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Wednesday, Aug 17, 2022

Hong Kong court upholds saleswoman’s police obstruction conviction, cuts jail time

Hong Kong court upholds saleswoman’s police obstruction conviction, cuts jail time

Judge Albert Wong agrees with findings by lower court but reduces Lau Sze-man’s sentence for her ‘relatively minor’ conduct.
A Hong Kong saleswoman jailed for three months for obstructing police during an anti-government protest in 2019 had her sentence reduced by a quarter upon a partially successful appeal where the judge upheld her conviction.

Lau Sze-man was previously convicted by a magistrate of preventing Constable Cheung Tak-chun from arresting a black-clad woman believed to have taken part in an unlawful assembly involving about 150 protesters outside Tseung Kwan O MTR station on the night of November 14, 2019.

Both women were eventually subdued and arrested.

The 21-year-old bakery employee obtained bail immediately after the sentence at Kwun Tong Court in January last year, but was sent back to jail on Monday after the High Court dismissed her challenge against the lower court’s factual findings.

But Mr Justice Albert Wong Sung-hau reduced her jail sentence to nine weeks, noting that while the appellant’s attempt to prevent police from making an arrest called for deterrence, her case was less serious than other similar offences as the tussle with the officer had only lasted five seconds.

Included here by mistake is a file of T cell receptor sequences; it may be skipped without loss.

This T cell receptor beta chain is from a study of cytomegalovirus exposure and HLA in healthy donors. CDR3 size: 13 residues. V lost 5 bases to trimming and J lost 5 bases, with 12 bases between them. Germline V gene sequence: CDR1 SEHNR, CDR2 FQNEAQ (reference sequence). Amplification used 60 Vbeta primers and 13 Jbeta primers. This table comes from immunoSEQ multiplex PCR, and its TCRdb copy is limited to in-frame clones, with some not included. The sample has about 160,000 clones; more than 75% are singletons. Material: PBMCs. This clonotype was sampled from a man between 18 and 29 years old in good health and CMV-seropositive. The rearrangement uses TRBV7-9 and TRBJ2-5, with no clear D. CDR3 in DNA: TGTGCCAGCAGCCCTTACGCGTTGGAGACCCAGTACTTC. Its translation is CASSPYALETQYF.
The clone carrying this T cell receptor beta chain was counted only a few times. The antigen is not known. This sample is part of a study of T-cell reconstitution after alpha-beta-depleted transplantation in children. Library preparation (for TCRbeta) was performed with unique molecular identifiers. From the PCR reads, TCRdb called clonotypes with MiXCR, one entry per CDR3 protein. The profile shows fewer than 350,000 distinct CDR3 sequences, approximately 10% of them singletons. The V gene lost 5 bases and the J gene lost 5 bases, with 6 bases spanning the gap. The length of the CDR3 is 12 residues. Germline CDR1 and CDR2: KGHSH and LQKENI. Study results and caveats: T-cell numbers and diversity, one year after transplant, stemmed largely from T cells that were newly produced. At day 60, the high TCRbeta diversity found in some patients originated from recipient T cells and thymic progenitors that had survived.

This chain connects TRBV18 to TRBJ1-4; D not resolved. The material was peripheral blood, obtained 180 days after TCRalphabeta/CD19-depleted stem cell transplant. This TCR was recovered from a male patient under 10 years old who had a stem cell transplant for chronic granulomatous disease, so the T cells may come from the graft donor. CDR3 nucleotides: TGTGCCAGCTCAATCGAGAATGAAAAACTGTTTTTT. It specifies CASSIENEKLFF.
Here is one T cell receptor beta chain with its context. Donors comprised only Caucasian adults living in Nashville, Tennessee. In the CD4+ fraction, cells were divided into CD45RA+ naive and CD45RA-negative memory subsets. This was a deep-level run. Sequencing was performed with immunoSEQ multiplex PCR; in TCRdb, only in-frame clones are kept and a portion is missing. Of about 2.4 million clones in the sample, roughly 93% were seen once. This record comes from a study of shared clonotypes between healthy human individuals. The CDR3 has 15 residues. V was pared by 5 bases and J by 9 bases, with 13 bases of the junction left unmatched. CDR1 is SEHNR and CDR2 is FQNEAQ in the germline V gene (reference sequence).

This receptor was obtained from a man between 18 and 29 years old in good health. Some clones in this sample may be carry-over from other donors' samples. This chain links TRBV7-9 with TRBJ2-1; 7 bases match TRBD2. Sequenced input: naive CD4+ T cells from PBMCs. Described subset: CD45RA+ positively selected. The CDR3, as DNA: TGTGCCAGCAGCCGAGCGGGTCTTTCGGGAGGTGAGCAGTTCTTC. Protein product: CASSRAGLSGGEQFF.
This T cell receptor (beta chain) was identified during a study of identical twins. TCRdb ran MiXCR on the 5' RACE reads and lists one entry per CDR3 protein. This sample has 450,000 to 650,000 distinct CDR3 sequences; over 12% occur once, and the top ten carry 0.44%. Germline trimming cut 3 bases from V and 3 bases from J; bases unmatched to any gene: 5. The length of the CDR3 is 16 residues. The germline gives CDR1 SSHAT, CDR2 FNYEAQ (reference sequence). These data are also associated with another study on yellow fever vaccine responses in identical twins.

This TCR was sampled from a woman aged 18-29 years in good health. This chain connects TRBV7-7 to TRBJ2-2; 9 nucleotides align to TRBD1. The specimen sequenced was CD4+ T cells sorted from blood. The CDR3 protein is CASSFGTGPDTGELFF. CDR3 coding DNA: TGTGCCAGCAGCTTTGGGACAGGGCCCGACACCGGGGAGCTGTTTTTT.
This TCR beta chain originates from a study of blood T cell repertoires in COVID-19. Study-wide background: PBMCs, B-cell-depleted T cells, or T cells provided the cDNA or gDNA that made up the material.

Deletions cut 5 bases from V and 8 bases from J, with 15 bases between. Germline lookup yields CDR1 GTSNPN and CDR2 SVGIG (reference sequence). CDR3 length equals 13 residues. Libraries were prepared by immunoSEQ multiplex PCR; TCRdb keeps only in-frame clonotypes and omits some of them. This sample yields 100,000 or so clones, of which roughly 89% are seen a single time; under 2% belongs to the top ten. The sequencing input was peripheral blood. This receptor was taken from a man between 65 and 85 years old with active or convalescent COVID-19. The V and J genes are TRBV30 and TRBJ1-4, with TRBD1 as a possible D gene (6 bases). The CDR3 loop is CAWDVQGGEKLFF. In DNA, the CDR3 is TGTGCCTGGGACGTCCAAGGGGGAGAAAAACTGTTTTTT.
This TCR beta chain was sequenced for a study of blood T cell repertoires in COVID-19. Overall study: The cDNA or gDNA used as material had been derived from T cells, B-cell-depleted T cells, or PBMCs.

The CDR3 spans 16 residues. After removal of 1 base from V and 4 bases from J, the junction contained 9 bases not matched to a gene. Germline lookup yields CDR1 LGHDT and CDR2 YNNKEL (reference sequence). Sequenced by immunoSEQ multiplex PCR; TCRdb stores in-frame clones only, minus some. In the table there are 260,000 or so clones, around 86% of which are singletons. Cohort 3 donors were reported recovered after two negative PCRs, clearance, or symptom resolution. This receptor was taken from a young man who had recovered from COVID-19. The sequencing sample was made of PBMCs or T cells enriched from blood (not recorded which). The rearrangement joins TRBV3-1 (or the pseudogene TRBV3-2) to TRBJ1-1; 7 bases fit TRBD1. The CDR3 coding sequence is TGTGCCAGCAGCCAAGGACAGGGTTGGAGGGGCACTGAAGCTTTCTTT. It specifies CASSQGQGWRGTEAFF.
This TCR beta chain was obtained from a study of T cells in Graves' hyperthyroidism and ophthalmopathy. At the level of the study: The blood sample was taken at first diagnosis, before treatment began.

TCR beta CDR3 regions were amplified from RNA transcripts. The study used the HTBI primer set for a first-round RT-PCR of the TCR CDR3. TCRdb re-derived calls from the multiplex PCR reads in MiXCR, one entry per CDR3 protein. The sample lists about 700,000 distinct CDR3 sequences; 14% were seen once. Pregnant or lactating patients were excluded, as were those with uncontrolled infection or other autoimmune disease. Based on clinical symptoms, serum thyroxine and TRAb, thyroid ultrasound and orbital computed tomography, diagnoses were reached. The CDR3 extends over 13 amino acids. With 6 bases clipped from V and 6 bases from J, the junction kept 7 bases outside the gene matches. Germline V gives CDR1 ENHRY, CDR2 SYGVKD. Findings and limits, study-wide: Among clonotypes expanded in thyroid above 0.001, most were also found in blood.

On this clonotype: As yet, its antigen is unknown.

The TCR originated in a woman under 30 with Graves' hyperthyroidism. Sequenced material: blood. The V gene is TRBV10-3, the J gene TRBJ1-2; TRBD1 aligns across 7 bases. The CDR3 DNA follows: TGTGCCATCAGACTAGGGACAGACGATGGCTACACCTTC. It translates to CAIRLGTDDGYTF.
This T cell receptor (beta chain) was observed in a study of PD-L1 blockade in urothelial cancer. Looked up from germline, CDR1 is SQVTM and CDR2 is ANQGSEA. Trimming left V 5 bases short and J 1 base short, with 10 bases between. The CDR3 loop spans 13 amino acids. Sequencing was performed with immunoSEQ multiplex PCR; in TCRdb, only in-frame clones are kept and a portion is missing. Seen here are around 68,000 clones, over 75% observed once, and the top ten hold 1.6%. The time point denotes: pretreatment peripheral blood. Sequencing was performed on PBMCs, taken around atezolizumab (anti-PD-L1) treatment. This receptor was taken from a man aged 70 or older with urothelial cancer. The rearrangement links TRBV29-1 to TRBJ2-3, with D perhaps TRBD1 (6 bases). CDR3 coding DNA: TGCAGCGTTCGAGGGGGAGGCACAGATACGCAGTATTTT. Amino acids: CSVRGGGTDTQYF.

The incident took place three days after a citywide protest against police officers’ use of force during anti-government demonstrations, with aggrieved residents crippling the city’s transport network by barricading roads and disrupting railway services.

Lau stood accused of interfering in the arrest of a woman, whom Cheung had suspected of taking part in an illegal gathering near the junction of Tong Chun Street and Po Yap Road. Railway facilities were also vandalised during the protest.

Lawyers for the saleswoman sought to question Cheung’s credibility during the appeal, citing video footage to suggest the constable had pursued another woman with black hair before their client entered the picture. They argued that the officer had mixed up Lau with the other person he was looking for.

But Wong found no reason to interfere with the lower court’s ruling, saying the magistrate was entitled to reject Lau’s assertions based on the available evidence.

The judge agreed with the magistrate that Lau’s obstruction of Cheung had required him “to pay more than a little effort to overcome it” and had posed an inconvenience to the officer.

However, Wong noted that Lau’s sentence had room for reduction as she had committed the offence in the spur of the moment and it had been to no avail.

“But at the same time, the appellant’s conduct was relatively minor compared to other similar cases,” he said.

Lau will now serve the remainder of her nine-week jail term, having previously spent three weeks behind bars while awaiting the lower court’s sentence.

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